3
$\begingroup$

Background

I have a function I would like to execute inside a ParallelTable. One of the arguments of this function is another function. So it looks something like this:

myfunction[function_,param1_,someotherparameter_]:=(x=function[param1];
(*some evaluation using x and someotherparameter*))

(*I have several functions that I use as argument, but the one that causes the error is:*)
Needs["NumericalDifferentialEquationAnalysis`"]
gaussiangridandweights[np_] := (gaw = GaussianQuadratureWeights[np, 0, 10]; 
{gaw[[All, 1]], gaw[[All, 2]]})

Table[myfunction[gaussiangridandweights,n,otherparameter],{otherparameter,0,1}]
(*no error here*)
ParallelTable[myfunction[gaussiangridandweights,n,otherparameter],{otherparameter,0,1}]
(*error and different result*)

I have had no errors when using a Table, but now that I'm using ParallelTable, I get "Part specification is longer than depth of object." and I'm a bit baffled what causes this. The results are also different between using Table and using ParallelTable.

Drilled-down Problem

So I tried to nail down the problem and found that just evaluating the offending function gaussiangridandweights inside a Paralleltable also gives the same error (but interestingly does not change the result)

Table[gaussiangridandweights[2], {i, 0, 2}]
(*no error*)
ParallelTable[gaussiangridandweights[2], {i, 0, 2}]
(*same error as before, but same result as with Table*)

Just doing

Table[GaussianQuadratureWeights[2, 0, 10], {i, 0, 2}]
ParallelTable[GaussianQuadratureWeights[2, 0, 10], {i, 0, 2}]

does not cause errors, so there must be something wrong with the {gaw[[All, 1]], gaw[[All, 2]]}, but I have no idea what to do to fix this.

The exact error messages are

Part::partd :  Part specification NumericalDifferentialEquationAnalysis`GaussianQuadratureWeights[2,0,10][[All,1]] is longer than depth of object.
Part::partd :  Part specification NumericalDifferentialEquationAnalysis`GaussianQuadratureWeights[2,0,10][[All,2]] is longer than depth of object.

I searched for other people with the same error message "Part specification is longer than depth of object.", but their problems did not seem to apply to my case.

Questions

  1. What causes the error message and why do I only get it in ParallelTable?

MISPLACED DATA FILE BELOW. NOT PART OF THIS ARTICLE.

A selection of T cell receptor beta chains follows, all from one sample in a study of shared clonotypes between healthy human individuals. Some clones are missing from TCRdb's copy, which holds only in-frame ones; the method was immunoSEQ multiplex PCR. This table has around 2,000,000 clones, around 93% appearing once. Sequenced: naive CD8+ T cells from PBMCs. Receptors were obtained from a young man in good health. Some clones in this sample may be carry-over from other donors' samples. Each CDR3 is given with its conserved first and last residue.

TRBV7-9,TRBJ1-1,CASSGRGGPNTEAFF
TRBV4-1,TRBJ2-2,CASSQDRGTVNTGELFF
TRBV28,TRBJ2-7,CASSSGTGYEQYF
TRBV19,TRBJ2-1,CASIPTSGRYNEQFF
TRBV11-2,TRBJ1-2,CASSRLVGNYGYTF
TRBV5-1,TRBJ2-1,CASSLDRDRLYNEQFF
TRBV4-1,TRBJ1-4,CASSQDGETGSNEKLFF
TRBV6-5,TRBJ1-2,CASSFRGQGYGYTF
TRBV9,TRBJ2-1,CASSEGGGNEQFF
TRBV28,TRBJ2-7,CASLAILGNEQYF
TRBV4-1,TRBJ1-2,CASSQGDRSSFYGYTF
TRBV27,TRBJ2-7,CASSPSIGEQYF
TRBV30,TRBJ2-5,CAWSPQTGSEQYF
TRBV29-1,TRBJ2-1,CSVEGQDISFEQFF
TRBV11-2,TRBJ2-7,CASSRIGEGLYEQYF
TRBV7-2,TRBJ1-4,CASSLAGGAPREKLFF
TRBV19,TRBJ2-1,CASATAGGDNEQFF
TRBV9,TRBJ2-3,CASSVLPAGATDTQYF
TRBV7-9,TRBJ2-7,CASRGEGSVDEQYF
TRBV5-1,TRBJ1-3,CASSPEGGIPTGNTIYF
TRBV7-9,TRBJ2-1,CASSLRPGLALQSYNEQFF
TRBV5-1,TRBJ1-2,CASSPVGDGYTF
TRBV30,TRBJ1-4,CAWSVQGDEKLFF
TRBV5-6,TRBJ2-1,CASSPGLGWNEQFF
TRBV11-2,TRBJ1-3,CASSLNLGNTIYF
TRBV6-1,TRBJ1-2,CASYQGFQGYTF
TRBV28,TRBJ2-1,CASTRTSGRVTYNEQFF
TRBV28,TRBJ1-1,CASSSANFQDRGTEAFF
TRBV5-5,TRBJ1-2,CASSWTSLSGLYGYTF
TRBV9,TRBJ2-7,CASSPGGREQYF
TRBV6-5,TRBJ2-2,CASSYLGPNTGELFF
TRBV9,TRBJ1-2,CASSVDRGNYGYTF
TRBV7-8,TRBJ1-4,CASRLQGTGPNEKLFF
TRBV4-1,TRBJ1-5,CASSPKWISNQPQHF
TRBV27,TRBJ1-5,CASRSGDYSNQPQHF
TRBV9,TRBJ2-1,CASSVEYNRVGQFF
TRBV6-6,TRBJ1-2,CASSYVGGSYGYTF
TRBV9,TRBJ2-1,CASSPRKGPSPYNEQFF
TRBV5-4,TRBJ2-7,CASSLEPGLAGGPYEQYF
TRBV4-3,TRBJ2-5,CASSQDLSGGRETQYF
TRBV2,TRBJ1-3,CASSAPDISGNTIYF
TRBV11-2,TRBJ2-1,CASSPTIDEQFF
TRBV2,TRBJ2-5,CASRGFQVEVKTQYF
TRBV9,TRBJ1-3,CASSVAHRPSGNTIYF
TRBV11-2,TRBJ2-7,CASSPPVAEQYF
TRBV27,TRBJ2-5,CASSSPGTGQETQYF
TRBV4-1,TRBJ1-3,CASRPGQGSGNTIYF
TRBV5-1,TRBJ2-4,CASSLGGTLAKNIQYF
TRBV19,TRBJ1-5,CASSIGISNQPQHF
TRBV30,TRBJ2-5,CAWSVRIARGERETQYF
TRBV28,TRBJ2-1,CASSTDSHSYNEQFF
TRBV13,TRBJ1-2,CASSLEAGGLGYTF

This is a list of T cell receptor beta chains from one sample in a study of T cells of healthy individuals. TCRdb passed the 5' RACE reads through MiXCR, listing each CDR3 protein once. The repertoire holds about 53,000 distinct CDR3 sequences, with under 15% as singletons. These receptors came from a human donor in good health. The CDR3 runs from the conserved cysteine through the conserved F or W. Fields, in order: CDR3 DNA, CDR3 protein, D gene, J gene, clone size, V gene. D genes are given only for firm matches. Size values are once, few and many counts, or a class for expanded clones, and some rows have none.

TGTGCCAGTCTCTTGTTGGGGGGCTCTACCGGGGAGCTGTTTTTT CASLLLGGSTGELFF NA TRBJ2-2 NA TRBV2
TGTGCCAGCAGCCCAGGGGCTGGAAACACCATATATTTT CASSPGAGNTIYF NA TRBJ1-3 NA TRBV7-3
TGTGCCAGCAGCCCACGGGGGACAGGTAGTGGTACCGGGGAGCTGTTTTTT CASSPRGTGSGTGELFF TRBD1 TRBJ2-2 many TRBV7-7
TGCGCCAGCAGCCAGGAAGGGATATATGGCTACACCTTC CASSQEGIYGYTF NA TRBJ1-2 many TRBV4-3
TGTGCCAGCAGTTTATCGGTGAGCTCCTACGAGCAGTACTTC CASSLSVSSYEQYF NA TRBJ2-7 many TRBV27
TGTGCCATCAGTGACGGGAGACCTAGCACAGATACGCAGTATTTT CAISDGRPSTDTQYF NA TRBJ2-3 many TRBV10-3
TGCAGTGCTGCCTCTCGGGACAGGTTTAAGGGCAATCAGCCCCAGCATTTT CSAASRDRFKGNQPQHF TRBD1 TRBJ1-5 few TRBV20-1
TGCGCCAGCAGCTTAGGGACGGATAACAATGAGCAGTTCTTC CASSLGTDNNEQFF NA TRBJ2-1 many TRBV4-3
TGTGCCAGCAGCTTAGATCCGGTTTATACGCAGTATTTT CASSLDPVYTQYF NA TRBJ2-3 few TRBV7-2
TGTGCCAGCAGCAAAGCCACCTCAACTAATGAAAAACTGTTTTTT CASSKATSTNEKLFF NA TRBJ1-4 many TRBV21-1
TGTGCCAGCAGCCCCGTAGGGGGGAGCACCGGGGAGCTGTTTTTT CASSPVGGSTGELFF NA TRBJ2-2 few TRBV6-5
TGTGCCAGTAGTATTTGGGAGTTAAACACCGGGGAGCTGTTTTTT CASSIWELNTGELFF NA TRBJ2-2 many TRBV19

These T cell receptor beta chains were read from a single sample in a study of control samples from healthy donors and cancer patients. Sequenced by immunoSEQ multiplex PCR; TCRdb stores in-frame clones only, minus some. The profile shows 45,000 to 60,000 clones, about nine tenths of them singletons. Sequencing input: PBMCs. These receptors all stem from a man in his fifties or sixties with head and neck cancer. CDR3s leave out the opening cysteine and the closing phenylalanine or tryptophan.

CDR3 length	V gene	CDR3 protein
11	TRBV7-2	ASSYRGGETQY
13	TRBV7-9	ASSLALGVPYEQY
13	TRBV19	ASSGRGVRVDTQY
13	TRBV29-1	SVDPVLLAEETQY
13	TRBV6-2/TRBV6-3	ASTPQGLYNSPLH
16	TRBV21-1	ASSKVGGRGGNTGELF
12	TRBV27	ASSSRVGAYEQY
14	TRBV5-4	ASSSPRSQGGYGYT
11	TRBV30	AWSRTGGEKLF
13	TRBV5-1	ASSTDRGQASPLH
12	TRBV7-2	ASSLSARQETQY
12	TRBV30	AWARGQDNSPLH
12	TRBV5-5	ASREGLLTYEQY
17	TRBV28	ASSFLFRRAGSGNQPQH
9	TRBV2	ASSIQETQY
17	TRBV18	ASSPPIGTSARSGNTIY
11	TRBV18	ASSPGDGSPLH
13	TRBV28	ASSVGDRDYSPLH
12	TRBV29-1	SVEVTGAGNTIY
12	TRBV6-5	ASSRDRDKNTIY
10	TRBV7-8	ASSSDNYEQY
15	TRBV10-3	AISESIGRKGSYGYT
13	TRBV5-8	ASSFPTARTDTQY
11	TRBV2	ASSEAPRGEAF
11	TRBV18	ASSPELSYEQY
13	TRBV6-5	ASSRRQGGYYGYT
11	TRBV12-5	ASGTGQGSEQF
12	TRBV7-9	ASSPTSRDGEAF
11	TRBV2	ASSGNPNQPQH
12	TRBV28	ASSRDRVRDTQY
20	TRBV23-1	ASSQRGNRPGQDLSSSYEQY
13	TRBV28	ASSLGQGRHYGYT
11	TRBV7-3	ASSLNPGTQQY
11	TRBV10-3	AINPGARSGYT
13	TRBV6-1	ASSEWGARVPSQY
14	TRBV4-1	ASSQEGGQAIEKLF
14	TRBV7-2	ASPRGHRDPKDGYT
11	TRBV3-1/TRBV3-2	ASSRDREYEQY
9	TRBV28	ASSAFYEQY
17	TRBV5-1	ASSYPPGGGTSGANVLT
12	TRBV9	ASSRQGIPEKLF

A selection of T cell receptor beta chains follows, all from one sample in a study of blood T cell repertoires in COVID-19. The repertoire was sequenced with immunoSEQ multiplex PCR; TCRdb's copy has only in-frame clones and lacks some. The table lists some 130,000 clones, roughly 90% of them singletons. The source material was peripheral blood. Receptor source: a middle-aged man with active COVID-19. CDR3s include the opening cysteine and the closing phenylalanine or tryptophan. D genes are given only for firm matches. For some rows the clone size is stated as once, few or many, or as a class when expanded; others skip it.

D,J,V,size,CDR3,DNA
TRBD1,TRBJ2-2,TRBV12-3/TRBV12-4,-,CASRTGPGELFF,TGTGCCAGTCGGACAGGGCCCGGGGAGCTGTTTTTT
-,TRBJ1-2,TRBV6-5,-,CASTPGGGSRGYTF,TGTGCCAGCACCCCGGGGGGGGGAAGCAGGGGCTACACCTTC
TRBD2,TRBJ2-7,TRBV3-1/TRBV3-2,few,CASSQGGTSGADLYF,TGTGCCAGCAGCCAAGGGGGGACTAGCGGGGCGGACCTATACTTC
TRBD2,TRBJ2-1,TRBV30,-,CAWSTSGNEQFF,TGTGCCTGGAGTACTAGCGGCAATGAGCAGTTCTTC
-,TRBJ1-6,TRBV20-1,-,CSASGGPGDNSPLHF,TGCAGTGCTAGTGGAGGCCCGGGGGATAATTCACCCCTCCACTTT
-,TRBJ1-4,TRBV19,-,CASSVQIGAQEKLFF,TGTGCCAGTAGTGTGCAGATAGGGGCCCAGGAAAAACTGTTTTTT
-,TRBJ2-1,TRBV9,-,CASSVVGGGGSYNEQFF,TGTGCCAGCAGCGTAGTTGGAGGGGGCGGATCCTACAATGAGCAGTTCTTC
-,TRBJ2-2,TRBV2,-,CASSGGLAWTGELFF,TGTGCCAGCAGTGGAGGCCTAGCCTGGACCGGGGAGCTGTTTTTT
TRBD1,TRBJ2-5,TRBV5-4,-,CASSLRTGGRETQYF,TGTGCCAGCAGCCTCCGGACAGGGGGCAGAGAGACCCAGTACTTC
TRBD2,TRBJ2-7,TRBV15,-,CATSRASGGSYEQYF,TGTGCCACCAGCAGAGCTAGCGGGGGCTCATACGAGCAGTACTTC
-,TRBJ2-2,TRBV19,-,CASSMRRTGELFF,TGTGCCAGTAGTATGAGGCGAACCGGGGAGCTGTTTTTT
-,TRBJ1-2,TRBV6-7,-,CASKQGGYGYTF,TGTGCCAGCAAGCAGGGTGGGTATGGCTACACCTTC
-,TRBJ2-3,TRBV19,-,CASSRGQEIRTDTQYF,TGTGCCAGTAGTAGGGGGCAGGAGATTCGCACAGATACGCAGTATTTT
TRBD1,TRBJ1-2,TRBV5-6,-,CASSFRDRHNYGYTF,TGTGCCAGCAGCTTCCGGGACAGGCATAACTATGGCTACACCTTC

2. Any ideas why I get different results for myfunction in ParallelTable, even though gaussiangridandweights still seems to return the correct results (together with the error message)? (I do realise that this question might vanish as soon as question 1 is answered, but then again it might not. This part of the question is more out of theoretical interest)

$\endgroup$
6
$\begingroup$

You needs to use ParallelNeeds to load the package on the parallel kernels:

ParallelNeeds["NumericalDifferentialEquationAnalysis`"]

ParallelTable[gaussiangridandweights[2], {i, 0, 2}]
(* {{{2.11325, 7.88675}, {5., 5.}}, {{2.11325, 7.88675}, {5., 
   5.}}, {{2.11325, 7.88675}, {5., 5.}}} *)

To understand why it still "works" without it, look at the following: (evaluate it on a fresh kernel without calling ParallelNeeds)

ParallelTable[Echo@gaussiangridandweights[2], {i, 0, 2}]
(*same error as before,but same result as with Table*)

(* Part::partd :  Part specification NumericalDifferentialEquationAnalysis`GaussianQuadratureWeights[2,0,10][[All,1]] is longer than depth of object. *)

(* ... *)

(* >> {NumericalDifferentialEquationAnalysis`GaussianQuadratureWeights[2,0,10][[All,1]],NumericalDifferentialEquationAnalysis`GaussianQuadratureWeights[2,0,10][[All,2]]} *)

(* ... *)

{{{2.11325, 7.88675}, {5., 5.}}, {{2.11325, 7.88675}, {5., 
   5.}}, {{2.11325, 7.88675}, {5., 5.}}}

The Echo shows you what is returned by the parallel kernels: As you can see, they simply return the unevaluated expression, which is then evaluated on the main kernel. Of course, this defeats the entire purpose of parallelization and will not work if the evaluated result is needed on the parallel kernels to continue the computation.

$\endgroup$
1
  • $\begingroup$ Good thing I asked, I didn't even know something like ParallelNeeds existed. This explains everything. Thank you very much! $\endgroup$ – fifaltra Aug 14 '20 at 8:41

Your Answer

By clicking “Post Your Answer”, you agree to our terms of service, privacy policy and cookie policy

Not the answer you're looking for? Browse other questions tagged or ask your own question.